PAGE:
The first time I visited the Great Smoky Mountains in Tennessee was in March of 1987. Since that time I’ve returned many, many times. Almost every one of those visits, if they were more than a day or two long, have included a visit to Cades Cove.
If you drive the 11-mile paved loop in the early morning or late evening there is a good chance you will see wildlife, including bears, deer, and turkeys. Last week our family took our annual late July trip to the mountains and on Saturday night we were able to spot, and watch from a safe distance, four bears at different locations.
But even if you drove through Cades Cove on the paved one-lane road and didn’t see any wildlife the views would be well worth the time. Many enjoy looking out from a mountain, but there is a certain breath-taking view to being in a beautiful valley and look up at them.
While the cabin we stay in is located five minutes from the hustle and bustle of Pigeon Forge, two of my greatest delights are driving through Wears Valley, which allows you to look around at the majestic mountains, and visiting Townsend, a village that is a whole lot quieter and laid back than either Pigeon Forge or Gatlinburg.
I must admit that my wife and I have found it worth bumping elbows amidst the sea of humanity that floods Gatlinburg in the Summer in order to ride the SkyLift to visit the SkyBridge, which is touted as the longest pedestrian cable bridge in North America. We were able to visit with our children and grandchildren this past week and they all were impressed with the views and got a thrill of walking across the SkyBridge, which features 30-feet of glass flooring at the midpoint of the 700-foot bridge.
While we enjoy hearing the grands scream and holler while they are riding one of the mountain coasters just outside of Pigeon Forge, or watching their eyes get wide as they take it all the sites and sounds of Gatlinburg, it brings us even more joy to walk with the along a trail and watch them play on the rocks of a mountain stream.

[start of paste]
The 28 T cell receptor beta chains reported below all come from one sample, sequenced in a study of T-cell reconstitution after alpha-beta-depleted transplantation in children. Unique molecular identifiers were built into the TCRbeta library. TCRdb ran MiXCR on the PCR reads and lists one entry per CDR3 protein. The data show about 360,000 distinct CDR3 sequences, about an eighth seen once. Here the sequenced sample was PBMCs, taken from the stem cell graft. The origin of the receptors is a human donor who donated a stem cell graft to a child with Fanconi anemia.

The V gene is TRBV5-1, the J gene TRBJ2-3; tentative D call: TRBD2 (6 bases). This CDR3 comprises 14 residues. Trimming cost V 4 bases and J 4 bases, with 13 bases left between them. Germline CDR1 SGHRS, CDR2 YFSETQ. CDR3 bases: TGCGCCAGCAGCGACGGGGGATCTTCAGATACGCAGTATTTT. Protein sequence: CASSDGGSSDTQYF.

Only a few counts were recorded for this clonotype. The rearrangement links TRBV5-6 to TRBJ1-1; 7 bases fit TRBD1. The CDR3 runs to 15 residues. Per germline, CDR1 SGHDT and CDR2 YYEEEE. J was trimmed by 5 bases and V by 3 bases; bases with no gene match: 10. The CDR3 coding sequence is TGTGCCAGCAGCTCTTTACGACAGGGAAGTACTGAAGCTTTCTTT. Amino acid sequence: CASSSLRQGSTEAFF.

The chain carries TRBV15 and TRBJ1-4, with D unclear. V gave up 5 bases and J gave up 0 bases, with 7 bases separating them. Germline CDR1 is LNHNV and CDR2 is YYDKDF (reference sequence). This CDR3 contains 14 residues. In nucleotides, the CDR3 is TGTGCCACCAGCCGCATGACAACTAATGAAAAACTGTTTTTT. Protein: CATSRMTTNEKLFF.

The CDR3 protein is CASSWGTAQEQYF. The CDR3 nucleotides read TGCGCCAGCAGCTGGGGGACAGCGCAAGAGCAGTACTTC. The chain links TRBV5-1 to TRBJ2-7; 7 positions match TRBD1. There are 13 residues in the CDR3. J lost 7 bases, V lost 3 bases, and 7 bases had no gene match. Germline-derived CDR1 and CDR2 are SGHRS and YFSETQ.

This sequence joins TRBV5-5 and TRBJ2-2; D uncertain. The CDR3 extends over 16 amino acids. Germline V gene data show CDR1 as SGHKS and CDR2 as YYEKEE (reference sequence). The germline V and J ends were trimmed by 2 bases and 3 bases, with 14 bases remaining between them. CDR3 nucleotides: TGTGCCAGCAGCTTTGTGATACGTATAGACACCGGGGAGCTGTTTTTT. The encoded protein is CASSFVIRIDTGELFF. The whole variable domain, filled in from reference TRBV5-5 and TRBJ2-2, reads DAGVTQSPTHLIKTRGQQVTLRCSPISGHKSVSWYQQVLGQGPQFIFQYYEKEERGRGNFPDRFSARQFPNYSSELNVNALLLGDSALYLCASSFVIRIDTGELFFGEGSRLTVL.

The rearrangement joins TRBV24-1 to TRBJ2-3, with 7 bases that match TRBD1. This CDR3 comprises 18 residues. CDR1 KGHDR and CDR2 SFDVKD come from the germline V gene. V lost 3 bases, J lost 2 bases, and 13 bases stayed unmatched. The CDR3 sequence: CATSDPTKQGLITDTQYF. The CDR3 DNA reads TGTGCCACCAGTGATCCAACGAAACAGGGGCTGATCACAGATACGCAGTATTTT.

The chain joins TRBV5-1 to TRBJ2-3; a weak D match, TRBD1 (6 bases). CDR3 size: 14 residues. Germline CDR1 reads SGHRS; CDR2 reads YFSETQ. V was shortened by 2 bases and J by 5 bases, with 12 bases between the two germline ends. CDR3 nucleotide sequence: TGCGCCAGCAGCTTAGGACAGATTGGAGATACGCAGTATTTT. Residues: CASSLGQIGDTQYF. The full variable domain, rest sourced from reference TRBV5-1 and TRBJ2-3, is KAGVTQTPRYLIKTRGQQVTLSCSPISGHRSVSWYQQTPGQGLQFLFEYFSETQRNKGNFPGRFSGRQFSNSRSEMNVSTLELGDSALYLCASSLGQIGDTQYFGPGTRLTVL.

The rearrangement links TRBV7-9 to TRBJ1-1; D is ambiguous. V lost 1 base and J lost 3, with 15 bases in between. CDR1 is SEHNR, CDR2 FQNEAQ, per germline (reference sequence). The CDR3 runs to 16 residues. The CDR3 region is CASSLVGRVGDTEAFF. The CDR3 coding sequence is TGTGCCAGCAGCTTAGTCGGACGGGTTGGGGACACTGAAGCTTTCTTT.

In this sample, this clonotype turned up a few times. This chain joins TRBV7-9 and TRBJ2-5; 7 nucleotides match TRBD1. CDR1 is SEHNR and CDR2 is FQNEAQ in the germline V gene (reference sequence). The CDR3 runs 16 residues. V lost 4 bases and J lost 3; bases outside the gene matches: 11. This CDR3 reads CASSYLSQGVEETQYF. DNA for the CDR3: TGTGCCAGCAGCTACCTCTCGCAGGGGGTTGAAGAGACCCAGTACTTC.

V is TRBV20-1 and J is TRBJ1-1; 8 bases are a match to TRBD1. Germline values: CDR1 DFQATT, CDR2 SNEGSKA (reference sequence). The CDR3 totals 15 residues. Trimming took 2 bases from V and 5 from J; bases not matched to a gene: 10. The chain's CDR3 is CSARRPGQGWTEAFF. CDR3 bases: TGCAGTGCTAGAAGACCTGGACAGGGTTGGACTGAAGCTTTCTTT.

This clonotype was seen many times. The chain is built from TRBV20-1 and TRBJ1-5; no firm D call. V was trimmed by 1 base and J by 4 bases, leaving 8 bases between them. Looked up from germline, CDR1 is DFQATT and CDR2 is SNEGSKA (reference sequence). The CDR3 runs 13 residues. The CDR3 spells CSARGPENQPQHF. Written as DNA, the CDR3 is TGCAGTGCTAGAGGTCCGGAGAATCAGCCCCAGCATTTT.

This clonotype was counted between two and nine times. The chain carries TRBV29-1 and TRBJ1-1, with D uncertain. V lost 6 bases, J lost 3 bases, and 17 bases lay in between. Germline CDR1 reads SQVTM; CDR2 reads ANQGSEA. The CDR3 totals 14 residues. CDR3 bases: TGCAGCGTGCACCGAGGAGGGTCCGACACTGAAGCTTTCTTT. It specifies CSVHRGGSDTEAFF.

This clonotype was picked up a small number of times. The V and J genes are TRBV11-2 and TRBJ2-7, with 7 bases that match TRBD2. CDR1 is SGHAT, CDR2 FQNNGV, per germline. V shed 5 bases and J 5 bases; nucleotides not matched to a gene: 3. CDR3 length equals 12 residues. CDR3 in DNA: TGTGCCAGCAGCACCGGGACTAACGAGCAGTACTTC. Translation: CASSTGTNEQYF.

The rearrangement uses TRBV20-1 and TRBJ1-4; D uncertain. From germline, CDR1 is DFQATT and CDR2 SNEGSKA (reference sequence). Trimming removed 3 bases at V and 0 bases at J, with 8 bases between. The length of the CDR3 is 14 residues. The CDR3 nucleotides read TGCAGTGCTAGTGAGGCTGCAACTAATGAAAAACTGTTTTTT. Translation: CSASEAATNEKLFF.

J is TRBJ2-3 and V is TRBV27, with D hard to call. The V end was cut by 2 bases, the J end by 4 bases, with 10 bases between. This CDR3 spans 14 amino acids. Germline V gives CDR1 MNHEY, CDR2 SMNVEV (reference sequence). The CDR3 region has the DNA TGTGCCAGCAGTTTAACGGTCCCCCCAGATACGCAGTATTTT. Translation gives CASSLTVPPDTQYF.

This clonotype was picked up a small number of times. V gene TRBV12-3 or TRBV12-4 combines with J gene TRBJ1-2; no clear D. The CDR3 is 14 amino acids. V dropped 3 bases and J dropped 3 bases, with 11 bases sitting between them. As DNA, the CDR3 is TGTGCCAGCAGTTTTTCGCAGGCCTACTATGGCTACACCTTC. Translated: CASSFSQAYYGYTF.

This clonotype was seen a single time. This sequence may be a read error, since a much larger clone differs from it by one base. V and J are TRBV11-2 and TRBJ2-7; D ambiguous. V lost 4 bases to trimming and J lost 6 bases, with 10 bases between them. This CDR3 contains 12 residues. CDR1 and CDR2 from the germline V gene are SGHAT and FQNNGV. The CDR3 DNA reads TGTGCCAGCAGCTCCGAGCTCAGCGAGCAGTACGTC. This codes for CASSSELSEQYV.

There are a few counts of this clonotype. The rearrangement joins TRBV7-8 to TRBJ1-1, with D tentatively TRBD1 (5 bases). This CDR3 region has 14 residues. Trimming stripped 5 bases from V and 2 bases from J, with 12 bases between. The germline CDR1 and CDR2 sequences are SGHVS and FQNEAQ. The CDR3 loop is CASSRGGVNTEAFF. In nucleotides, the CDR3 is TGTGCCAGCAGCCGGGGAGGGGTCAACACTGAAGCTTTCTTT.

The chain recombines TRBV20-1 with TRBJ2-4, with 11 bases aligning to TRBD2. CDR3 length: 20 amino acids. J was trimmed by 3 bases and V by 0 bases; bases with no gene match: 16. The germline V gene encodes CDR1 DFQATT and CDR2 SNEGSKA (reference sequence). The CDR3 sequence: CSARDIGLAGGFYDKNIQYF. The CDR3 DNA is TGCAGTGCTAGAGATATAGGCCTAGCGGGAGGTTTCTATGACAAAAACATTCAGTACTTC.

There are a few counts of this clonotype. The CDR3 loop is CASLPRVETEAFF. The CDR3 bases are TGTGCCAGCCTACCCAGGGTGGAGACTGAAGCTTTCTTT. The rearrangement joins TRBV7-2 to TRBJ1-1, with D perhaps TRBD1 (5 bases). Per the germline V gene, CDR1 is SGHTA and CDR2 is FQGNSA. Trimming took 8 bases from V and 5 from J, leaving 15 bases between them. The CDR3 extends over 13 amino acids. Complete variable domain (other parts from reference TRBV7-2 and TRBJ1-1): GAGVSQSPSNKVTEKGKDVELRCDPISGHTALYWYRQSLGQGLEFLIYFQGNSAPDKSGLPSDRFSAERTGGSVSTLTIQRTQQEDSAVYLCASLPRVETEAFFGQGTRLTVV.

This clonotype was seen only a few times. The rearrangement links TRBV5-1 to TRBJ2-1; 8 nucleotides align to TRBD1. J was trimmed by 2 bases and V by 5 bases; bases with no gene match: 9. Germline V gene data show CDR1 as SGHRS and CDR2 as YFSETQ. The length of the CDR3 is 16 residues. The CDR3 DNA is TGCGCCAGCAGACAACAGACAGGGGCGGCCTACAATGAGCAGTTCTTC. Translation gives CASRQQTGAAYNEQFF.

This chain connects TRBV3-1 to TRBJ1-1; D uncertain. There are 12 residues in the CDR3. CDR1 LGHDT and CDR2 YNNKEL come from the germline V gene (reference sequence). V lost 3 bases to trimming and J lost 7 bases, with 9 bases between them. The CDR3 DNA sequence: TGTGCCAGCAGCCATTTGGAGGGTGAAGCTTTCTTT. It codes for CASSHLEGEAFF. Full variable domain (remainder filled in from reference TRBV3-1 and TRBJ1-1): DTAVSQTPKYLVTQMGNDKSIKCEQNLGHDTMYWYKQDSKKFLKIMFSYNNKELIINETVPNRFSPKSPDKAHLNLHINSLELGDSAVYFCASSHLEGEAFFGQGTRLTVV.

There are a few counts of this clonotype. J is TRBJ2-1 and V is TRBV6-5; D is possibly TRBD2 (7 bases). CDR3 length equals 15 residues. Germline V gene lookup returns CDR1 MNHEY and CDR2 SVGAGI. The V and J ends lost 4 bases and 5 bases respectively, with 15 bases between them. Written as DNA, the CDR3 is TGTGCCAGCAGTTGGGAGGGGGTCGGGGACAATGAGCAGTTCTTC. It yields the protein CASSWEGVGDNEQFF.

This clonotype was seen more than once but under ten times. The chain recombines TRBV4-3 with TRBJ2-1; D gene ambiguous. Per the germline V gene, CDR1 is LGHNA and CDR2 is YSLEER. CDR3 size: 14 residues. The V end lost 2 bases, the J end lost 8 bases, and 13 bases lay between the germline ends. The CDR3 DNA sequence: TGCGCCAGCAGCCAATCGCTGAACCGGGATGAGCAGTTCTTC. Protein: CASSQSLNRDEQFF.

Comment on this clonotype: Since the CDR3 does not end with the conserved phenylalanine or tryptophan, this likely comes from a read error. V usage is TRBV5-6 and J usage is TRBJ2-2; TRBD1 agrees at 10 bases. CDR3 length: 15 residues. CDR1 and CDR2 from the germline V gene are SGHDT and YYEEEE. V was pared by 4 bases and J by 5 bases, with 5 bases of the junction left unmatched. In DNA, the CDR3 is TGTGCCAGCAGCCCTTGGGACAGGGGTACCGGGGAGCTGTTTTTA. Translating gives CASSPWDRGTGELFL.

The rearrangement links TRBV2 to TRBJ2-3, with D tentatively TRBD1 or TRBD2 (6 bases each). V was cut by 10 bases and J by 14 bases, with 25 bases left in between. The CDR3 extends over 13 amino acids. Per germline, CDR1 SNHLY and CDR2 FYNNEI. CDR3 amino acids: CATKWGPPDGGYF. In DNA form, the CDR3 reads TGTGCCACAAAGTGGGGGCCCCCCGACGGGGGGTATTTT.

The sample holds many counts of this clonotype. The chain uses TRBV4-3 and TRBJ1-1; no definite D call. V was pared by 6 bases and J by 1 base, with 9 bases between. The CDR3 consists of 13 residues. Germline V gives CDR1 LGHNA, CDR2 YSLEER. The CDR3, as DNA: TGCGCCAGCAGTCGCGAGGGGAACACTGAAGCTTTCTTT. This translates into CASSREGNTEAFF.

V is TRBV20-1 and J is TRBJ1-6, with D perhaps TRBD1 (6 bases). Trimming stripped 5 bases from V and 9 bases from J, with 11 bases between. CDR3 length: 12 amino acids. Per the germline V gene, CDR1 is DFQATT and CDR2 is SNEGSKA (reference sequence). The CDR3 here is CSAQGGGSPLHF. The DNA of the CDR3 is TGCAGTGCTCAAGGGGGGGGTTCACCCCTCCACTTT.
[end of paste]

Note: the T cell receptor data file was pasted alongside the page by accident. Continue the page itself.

But this column isn’t as much about Gatlinburg or Pigeon Forge, or even enjoying the Smoky Mountains with our family, as it is about Cades Cove.
Two years ago Barb and I began doing something that we both hope will be a tradition we build on throughout the remainder of our lives.
On Wednesdays from May through September Cades Cove is closed to motor vehicle traffic, with only bicycles and walkers allowed. Two years ago we walked the entire 11-mile loop and quite frankly had very sore feet when we finished.
When we scheduled our mountain vacation this year we made plans to arrive a day before our family so we could once again walk Cades Cove. This year we decided to take the 9-mile route by cutting through Hyatt’s Lane.
We didn’t see any bears, despite the fact that several people we met on the trail said they had even very active in the cove that morning. Next year, we plan to get started a little earlier in the day to improve our chances of viewing wildlife. On the way back to the entrance we cut across Sparks Lane and then walked back against the grain to the entrance.
While there may be some things you miss by walking the cove, there are many you can’t see any other way. According to what cut through roads you take, and how much time you take to linger at the various spots, it could take you between two to six hours to make the walk. That’s truly up to you.
Riding through your car is a great way to view nature, but there is something special about walking Cades Cove that makes a couple sore feet more than worth it.
Austin Bishop, AKA The Old Sports Dude, has been covering high school, college, amateur, and professional sports since 1975 and is an ordained Assemblies of God minister. He may be contacted by email at email@example.com or by phone at 601-938-2471.